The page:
- "doesn't work" is no help. Post err msgs and where.
    - Use code tags for code/sql. Implement changes in copies of your database.

  3. #3
    User_Wookie is offline Novice
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    Thanks so much for taking the time to reply, appreciate the feedback.

    Mistake #1. Have as many tables as it takes to achieve the goal and abandon any such thinking.
    IMHO don't put forms before queries as a form that turns out to be useless because of its recordsource is no good at all.
    Good calls thanks

    It is not clear if every product can include any variant (thus 300 variations x 100 products = 30,000 "products") or not.
    You've posted far more about how you think it should be designed than you have about the business info. That is the part we need to understand in order to provide meaningful suggestions or comments on your ideas.
    :

    Apologies, so we manufacture a range of products which have a set of common attributes, such as number of windows, flooring material, roof material etc. Depending on customer feedback we will make incremental changes to the products, the majority of elements are the same but there are small changes. The idea is that if we make a change to the product, we create a new variant with the updated attributes. A single product can have multiple variants, but not the other way around. The common element between products is that they share the same attributes.

    When looking at the attributes they can be categorised so "number of windows", "window material" would be under the category "Windows"

    If a table contains a category field with a repeated category value for each attribute in that category, then 1 query retrieves every attribute based on the category criteria. There's no need for multiple queries for this.
    Okay thanks

    I find it odd that any base item that can be produced in variations would ever have the same sku.
    This is driven by our retailers, they don't want to change SKU every time we make a small change to a product, because in their heads it is the same product.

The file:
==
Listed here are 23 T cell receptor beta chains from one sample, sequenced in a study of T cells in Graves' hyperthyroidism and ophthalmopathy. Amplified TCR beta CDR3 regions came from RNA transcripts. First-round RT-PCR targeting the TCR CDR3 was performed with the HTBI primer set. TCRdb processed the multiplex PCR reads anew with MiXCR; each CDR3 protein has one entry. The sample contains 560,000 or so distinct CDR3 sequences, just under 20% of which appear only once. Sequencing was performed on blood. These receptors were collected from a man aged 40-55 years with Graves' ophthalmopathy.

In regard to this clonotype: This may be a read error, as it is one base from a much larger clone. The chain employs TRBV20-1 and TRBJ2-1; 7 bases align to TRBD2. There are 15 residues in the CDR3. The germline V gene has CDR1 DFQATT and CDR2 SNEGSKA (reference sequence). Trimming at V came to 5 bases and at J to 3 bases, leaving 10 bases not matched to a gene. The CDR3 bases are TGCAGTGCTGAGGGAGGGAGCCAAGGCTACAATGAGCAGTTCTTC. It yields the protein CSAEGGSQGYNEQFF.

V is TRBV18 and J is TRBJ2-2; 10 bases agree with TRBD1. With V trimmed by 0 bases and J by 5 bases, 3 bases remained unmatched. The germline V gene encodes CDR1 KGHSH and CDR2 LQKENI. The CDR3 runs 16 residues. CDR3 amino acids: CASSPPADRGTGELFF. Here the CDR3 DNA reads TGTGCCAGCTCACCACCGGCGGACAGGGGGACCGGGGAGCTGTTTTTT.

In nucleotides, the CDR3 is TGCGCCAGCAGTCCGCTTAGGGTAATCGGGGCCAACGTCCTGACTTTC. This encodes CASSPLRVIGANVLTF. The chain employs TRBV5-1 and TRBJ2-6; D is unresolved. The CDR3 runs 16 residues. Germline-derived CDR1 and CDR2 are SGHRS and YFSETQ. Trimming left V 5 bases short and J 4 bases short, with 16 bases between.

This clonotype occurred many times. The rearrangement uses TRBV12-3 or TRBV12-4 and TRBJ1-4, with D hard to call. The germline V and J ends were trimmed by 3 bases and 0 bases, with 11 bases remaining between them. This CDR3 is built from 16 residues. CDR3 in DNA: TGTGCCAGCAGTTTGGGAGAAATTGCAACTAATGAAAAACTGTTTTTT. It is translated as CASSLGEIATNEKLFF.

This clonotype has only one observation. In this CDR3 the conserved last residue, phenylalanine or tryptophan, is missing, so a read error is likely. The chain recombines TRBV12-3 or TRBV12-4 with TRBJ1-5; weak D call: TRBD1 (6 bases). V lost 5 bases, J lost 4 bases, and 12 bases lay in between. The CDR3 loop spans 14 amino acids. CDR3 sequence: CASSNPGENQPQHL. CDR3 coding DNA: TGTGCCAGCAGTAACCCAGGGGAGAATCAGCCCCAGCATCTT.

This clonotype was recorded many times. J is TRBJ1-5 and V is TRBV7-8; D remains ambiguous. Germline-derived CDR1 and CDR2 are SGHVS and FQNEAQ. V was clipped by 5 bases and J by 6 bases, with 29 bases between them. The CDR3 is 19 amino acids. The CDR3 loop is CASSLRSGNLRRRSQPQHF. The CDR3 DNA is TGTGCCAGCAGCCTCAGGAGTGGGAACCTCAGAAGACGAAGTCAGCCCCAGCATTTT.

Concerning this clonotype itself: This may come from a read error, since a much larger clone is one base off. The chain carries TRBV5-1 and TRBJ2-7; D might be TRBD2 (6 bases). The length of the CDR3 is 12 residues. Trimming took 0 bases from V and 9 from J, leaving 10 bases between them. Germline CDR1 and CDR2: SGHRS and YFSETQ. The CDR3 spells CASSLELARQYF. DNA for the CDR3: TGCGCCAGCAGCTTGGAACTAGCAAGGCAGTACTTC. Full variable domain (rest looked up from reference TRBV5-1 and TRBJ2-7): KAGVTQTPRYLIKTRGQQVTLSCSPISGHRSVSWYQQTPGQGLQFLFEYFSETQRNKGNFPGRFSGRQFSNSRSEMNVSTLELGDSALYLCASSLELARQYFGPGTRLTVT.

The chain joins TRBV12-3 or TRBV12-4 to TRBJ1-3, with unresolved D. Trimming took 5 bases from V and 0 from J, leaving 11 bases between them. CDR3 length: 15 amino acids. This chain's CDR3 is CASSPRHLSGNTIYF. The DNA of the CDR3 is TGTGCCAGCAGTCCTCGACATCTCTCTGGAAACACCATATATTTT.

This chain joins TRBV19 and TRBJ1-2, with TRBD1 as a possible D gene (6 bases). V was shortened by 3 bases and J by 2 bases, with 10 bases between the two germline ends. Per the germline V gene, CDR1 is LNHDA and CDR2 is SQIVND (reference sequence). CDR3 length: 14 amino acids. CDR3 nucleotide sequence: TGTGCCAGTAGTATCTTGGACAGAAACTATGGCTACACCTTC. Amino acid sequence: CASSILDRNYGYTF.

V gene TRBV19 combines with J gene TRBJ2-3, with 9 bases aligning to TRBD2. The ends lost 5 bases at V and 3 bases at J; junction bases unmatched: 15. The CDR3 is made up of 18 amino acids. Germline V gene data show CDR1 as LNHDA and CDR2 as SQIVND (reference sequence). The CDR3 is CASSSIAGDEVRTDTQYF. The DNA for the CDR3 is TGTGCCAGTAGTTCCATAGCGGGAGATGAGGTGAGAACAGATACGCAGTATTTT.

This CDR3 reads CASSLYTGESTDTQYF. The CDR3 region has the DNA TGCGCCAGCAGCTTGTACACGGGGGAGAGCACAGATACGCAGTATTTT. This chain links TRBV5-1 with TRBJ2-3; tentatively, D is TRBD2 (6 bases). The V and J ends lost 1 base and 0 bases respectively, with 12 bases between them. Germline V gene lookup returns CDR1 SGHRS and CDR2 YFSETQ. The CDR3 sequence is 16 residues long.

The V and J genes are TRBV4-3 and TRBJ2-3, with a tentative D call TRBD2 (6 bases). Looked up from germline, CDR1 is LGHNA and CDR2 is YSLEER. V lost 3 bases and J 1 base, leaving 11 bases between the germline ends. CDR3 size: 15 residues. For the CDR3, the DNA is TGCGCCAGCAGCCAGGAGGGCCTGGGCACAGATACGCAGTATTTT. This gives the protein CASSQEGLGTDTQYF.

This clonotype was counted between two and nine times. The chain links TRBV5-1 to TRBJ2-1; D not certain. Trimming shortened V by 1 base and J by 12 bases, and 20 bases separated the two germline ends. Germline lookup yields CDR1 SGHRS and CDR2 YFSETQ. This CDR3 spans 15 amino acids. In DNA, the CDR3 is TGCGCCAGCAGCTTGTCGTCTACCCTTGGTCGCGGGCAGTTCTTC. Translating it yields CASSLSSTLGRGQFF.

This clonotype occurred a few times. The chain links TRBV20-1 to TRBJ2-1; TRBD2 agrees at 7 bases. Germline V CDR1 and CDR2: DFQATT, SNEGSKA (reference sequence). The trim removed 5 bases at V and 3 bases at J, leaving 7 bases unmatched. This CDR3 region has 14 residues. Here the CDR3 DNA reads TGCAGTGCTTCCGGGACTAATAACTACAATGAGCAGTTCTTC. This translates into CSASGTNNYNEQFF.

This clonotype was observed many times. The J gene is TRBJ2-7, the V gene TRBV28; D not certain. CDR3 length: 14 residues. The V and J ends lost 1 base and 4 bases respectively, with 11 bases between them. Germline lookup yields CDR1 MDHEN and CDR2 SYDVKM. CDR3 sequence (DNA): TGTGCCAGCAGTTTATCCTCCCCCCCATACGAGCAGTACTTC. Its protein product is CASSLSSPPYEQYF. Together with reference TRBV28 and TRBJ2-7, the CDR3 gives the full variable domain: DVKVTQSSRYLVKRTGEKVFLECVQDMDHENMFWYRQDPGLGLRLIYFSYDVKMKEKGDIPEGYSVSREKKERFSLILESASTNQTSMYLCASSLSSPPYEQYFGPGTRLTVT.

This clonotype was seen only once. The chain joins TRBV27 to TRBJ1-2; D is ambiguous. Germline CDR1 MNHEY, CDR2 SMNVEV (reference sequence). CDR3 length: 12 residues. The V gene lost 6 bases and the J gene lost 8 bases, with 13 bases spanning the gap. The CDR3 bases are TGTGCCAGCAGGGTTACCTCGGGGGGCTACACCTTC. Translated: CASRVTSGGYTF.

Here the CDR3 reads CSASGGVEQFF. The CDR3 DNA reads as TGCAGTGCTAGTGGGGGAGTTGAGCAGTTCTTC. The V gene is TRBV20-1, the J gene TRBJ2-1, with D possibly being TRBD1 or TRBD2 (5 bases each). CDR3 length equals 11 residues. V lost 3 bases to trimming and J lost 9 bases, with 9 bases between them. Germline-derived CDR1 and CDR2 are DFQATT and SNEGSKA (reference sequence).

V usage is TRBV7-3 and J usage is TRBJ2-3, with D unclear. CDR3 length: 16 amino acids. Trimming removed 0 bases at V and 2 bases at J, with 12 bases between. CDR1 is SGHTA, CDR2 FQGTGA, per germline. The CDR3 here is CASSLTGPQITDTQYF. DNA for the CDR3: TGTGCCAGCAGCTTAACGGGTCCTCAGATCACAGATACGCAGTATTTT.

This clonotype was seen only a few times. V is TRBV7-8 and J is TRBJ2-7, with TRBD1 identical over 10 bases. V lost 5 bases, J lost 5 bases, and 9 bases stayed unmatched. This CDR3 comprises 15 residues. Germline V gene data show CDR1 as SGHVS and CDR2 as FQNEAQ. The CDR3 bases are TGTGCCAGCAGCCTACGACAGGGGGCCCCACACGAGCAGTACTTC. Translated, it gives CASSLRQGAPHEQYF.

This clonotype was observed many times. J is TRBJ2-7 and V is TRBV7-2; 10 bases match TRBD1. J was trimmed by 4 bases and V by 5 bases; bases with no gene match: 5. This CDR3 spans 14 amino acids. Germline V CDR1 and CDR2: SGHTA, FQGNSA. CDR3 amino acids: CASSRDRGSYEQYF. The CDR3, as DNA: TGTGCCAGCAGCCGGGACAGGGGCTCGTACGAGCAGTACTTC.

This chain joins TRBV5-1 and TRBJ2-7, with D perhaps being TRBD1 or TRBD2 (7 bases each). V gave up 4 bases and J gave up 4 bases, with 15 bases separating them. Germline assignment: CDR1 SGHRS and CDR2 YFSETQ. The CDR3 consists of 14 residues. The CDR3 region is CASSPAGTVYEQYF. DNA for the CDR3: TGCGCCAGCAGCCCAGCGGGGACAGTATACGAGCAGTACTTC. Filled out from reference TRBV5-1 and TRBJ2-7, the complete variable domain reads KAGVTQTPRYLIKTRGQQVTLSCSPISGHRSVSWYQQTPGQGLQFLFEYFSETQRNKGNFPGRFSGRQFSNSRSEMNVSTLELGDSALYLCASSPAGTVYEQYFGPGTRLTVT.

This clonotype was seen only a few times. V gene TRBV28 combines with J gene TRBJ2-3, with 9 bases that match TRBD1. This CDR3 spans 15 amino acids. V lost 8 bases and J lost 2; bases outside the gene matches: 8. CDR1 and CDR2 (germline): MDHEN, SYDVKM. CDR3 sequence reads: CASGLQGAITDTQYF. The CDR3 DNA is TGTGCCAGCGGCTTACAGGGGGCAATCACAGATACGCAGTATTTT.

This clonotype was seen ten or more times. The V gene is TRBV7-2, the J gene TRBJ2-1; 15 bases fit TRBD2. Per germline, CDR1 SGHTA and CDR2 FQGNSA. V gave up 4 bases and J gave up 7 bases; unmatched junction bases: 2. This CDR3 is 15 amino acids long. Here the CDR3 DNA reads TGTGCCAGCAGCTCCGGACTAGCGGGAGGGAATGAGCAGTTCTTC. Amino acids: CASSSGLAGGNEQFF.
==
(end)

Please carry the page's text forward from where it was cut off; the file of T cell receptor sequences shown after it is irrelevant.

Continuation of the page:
4. #4
    Micron is online now Virtually Inert Person
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    Then maybe one approach is have all the fixed attributes pertaining to the sku (one window, plywood floor...) and have the variations and add-ons as notes? Or variations are linked to categories as you already stated. I see that you're uncovering some of the mystery about the business but you must be holding back for some reason. You didn't even mention what the product is?? Hard to provide focused help without that understanding.

    Good luck with the db.

  5. #5
    User_Wookie is offline Novice
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    I can see tables for products, a lookup table for categories and maybe one for variants. Then there might be a junction table to join categories to variations and/or products to variations
    Something more like this? See V2 doc

    V2.pdfYou didn't even mention what the product is?? Hard to provide focused help without that understanding.
    Edit: Sorry I didn't see your other post, thanks for your time. I will pull together an example of the data we are capturing, hopefully that will provide some clarity.

  6. #6
    Micron is online now Virtually Inert Person
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    usually you don't link lookup tables to anything. They provide the row source (list) for a combo or listbox, which you bind to your table. Establishing a relationship can cause issues - like if you attempt to add an item to a table and a related value is needed elsewhere first.
    In the meantime, good luck with your project.

Please reply to this thread with any new information or opinions.